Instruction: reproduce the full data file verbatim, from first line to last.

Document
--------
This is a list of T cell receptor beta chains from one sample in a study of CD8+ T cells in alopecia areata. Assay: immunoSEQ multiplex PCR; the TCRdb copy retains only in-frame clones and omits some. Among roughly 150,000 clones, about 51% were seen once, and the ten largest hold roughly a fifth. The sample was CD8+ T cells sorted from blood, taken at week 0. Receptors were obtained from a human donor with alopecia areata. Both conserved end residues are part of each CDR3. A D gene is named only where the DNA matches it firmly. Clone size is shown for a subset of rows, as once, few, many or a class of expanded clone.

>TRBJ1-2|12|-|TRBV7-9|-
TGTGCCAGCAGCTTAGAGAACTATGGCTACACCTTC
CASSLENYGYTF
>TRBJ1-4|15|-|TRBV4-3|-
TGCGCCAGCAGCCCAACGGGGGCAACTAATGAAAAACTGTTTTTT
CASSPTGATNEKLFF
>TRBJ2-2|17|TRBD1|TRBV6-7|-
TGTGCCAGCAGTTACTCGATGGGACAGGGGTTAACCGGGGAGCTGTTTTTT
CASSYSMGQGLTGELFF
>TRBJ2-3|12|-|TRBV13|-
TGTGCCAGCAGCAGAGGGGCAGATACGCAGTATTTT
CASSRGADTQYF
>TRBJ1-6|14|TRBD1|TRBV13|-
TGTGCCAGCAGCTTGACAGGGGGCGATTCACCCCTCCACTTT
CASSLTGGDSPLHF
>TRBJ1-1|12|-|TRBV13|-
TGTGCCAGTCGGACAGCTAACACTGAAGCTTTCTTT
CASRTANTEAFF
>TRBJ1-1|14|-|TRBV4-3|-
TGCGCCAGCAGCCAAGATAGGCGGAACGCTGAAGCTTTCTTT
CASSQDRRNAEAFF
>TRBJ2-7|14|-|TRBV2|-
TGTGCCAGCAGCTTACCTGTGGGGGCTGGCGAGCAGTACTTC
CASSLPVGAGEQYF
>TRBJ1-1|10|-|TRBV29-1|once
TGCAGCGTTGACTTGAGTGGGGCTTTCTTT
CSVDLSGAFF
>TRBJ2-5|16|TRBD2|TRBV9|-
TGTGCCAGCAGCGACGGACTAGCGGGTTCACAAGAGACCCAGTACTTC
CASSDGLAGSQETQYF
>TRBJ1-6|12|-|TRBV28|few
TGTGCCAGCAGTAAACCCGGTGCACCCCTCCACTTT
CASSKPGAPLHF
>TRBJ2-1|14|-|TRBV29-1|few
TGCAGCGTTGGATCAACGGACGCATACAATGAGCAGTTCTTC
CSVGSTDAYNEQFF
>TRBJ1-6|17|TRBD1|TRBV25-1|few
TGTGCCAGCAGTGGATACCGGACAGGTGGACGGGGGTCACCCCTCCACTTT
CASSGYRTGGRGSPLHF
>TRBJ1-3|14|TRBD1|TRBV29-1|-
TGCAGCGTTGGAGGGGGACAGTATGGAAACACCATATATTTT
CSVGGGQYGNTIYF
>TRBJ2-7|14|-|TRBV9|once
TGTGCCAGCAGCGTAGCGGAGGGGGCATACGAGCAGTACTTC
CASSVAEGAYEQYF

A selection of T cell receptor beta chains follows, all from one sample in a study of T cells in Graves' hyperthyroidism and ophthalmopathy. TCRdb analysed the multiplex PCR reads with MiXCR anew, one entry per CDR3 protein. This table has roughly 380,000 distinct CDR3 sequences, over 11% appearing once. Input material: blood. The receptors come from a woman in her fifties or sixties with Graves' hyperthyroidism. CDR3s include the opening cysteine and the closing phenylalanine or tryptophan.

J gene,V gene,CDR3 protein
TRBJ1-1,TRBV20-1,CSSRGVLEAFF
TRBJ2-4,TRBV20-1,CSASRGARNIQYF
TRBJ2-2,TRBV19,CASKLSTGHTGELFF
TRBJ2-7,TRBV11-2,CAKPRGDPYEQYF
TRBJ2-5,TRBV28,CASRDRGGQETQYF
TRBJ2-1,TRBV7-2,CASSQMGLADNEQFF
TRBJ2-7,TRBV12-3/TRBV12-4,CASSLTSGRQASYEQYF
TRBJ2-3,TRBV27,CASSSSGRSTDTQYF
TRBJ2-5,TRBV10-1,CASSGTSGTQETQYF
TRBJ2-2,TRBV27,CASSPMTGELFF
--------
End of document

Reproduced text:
This is a list of T cell receptor beta chains from one sample in a study of CD8+ T cells in alopecia areata. Assay: immunoSEQ multiplex PCR; the TCRdb copy retains only in-frame clones and omits some. Among roughly 150,000 clones, about 51% were seen once, and the ten largest hold roughly a fifth. The sample was CD8+ T cells sorted from blood, taken at week 0. Receptors were obtained from a human donor with alopecia areata. Both conserved end residues are part of each CDR3. A D gene is named only where the DNA matches it firmly. Clone size is shown for a subset of rows, as once, few, many or a class of expanded clone.

>TRBJ1-2|12|-|TRBV7-9|-
TGTGCCAGCAGCTTAGAGAACTATGGCTACACCTTC
CASSLENYGYTF
>TRBJ1-4|15|-|TRBV4-3|-
TGCGCCAGCAGCCCAACGGGGGCAACTAATGAAAAACTGTTTTTT
CASSPTGATNEKLFF
>TRBJ2-2|17|TRBD1|TRBV6-7|-
TGTGCCAGCAGTTACTCGATGGGACAGGGGTTAACCGGGGAGCTGTTTTTT
CASSYSMGQGLTGELFF
>TRBJ2-3|12|-|TRBV13|-
TGTGCCAGCAGCAGAGGGGCAGATACGCAGTATTTT
CASSRGADTQYF
>TRBJ1-6|14|TRBD1|TRBV13|-
TGTGCCAGCAGCTTGACAGGGGGCGATTCACCCCTCCACTTT
CASSLTGGDSPLHF
>TRBJ1-1|12|-|TRBV13|-
TGTGCCAGTCGGACAGCTAACACTGAAGCTTTCTTT
CASRTANTEAFF
>TRBJ1-1|14|-|TRBV4-3|-
TGCGCCAGCAGCCAAGATAGGCGGAACGCTGAAGCTTTCTTT
CASSQDRRNAEAFF
>TRBJ2-7|14|-|TRBV2|-
TGTGCCAGCAGCTTACCTGTGGGGGCTGGCGAGCAGTACTTC
CASSLPVGAGEQYF
>TRBJ1-1|10|-|TRBV29-1|once
TGCAGCGTTGACTTGAGTGGGGCTTTCTTT
CSVDLSGAFF
>TRBJ2-5|16|TRBD2|TRBV9|-
TGTGCCAGCAGCGACGGACTAGCGGGTTCACAAGAGACCCAGTACTTC
CASSDGLAGSQETQYF
>TRBJ1-6|12|-|TRBV28|few
TGTGCCAGCAGTAAACCCGGTGCACCCCTCCACTTT
CASSKPGAPLHF
>TRBJ2-1|14|-|TRBV29-1|few
TGCAGCGTTGGATCAACGGACGCATACAATGAGCAGTTCTTC
CSVGSTDAYNEQFF
>TRBJ1-6|17|TRBD1|TRBV25-1|few
TGTGCCAGCAGTGGATACCGGACAGGTGGACGGGGGTCACCCCTCCACTTT
CASSGYRTGGRGSPLHF
>TRBJ1-3|14|TRBD1|TRBV29-1|-
TGCAGCGTTGGAGGGGGACAGTATGGAAACACCATATATTTT
CSVGGGQYGNTIYF
>TRBJ2-7|14|-|TRBV9|once
TGTGCCAGCAGCGTAGCGGAGGGGGCATACGAGCAGTACTTC
CASSVAEGAYEQYF

A selection of T cell receptor beta chains follows, all from one sample in a study of T cells in Graves' hyperthyroidism and ophthalmopathy. TCRdb analysed the multiplex PCR reads with MiXCR anew, one entry per CDR3 protein. This table has roughly 380,000 distinct CDR3 sequences, over 11% appearing once. Input material: blood. The receptors come from a woman in her fifties or sixties with Graves' hyperthyroidism. CDR3s include the opening cysteine and the closing phenylalanine or tryptophan.

J gene,V gene,CDR3 protein
TRBJ1-1,TRBV20-1,CSSRGVLEAFF
TRBJ2-4,TRBV20-1,CSASRGARNIQYF
TRBJ2-2,TRBV19,CASKLSTGHTGELFF
TRBJ2-7,TRBV11-2,CAKPRGDPYEQYF
TRBJ2-5,TRBV28,CASRDRGGQETQYF
TRBJ2-1,TRBV7-2,CASSQMGLADNEQFF
TRBJ2-7,TRBV12-3/TRBV12-4,CASSLTSGRQASYEQYF
TRBJ2-3,TRBV27,CASSSSGRSTDTQYF
TRBJ2-5,TRBV10-1,CASSGTSGTQETQYF
TRBJ2-2,TRBV27,CASSPMTGELFF